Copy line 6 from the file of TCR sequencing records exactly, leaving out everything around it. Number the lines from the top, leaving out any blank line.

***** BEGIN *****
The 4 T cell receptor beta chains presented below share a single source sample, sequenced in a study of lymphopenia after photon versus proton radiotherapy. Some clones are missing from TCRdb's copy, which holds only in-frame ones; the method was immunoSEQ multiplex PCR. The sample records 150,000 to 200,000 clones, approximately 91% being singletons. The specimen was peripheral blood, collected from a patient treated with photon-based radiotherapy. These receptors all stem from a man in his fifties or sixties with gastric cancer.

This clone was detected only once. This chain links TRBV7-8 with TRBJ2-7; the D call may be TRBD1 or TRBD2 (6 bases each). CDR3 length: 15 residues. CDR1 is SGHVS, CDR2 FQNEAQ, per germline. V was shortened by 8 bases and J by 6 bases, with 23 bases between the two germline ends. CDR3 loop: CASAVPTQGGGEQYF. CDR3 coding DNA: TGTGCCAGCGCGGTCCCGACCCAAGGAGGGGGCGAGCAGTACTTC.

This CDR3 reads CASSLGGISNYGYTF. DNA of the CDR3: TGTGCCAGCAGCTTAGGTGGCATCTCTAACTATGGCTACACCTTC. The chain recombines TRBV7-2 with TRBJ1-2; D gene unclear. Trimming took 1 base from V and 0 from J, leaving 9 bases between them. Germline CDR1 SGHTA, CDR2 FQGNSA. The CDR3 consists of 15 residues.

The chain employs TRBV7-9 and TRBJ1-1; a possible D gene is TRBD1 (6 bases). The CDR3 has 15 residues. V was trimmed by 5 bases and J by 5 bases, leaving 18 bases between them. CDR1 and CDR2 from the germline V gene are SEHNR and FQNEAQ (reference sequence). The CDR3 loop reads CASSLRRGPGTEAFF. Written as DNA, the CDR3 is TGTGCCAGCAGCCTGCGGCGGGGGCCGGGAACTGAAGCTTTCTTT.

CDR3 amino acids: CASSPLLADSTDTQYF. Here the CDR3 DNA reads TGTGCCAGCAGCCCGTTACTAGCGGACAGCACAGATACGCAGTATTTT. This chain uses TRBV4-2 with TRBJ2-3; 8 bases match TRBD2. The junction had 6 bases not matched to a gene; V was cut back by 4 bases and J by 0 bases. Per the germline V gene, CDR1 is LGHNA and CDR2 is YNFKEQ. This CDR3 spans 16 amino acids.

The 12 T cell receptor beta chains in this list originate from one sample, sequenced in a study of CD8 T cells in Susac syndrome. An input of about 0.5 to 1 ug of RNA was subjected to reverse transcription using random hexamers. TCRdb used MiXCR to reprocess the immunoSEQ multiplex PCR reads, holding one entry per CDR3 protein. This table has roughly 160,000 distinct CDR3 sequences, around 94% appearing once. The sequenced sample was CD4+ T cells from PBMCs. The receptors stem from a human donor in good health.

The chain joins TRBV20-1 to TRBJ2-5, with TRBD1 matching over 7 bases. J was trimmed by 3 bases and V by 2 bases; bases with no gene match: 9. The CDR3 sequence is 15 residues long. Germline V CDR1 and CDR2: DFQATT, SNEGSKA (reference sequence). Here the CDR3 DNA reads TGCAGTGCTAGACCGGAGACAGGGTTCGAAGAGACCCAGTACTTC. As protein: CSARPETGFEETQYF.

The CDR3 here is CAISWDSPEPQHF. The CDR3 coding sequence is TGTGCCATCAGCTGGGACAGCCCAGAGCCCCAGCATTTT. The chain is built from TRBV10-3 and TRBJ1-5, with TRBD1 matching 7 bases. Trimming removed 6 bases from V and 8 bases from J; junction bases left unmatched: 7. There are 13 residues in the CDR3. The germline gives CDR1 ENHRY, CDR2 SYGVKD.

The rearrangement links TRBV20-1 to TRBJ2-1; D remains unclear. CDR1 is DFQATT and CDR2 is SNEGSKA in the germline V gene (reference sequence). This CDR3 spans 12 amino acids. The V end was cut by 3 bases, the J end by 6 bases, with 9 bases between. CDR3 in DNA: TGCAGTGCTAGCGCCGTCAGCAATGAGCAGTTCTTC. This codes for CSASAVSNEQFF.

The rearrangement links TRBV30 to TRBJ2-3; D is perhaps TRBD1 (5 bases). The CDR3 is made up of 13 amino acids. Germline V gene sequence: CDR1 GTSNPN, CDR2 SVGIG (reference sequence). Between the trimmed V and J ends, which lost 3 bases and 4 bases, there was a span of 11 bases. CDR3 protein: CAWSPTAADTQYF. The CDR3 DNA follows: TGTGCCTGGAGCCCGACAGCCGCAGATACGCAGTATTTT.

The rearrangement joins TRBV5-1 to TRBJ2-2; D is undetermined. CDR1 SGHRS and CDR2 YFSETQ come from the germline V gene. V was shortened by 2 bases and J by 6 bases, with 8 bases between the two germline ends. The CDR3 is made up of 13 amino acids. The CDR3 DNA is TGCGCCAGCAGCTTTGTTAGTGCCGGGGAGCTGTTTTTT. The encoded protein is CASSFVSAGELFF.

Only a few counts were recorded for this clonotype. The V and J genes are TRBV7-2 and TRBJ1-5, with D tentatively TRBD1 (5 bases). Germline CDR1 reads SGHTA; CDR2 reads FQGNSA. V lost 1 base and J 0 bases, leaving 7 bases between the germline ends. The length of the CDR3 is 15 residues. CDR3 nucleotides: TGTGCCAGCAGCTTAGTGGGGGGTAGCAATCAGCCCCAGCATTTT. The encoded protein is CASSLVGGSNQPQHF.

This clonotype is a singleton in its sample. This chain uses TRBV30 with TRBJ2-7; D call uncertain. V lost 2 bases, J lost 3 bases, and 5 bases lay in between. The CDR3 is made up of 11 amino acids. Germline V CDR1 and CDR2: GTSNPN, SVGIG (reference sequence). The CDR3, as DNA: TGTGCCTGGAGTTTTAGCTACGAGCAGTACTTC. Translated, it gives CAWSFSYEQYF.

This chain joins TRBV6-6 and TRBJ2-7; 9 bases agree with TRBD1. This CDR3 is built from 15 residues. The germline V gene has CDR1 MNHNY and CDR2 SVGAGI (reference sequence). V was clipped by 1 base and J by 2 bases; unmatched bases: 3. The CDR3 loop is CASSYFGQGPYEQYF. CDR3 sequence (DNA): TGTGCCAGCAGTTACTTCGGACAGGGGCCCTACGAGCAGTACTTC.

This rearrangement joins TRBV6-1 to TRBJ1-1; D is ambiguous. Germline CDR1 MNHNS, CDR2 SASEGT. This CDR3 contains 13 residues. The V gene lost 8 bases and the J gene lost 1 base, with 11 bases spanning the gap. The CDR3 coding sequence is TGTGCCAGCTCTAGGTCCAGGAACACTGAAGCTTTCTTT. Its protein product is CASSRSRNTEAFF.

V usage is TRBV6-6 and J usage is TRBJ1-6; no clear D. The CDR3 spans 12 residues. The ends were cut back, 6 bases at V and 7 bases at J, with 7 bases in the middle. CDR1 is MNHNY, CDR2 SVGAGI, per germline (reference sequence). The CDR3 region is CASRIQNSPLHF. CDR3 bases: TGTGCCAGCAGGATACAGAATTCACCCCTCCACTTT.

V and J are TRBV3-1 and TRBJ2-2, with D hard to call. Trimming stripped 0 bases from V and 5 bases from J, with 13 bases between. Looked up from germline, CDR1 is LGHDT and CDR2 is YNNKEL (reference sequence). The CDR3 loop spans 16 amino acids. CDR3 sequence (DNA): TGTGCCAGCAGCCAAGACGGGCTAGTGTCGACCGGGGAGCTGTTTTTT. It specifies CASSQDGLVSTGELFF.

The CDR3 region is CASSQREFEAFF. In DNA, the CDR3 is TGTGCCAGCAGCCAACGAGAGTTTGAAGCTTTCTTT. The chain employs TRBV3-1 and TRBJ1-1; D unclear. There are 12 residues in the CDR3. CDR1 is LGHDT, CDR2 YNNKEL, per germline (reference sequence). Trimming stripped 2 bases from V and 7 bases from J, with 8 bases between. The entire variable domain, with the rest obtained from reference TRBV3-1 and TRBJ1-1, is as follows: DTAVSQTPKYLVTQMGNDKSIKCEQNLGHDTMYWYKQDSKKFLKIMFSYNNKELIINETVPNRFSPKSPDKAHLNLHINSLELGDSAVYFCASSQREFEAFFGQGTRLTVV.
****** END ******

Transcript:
The 12 T cell receptor beta chains in this list originate from one sample, sequenced in a study of CD8 T cells in Susac syndrome. An input of about 0.5 to 1 ug of RNA was subjected to reverse transcription using random hexamers. TCRdb used MiXCR to reprocess the immunoSEQ multiplex PCR reads, holding one entry per CDR3 protein. This table has roughly 160,000 distinct CDR3 sequences, around 94% appearing once. The sequenced sample was CD4+ T cells from PBMCs. The receptors stem from a human donor in good health.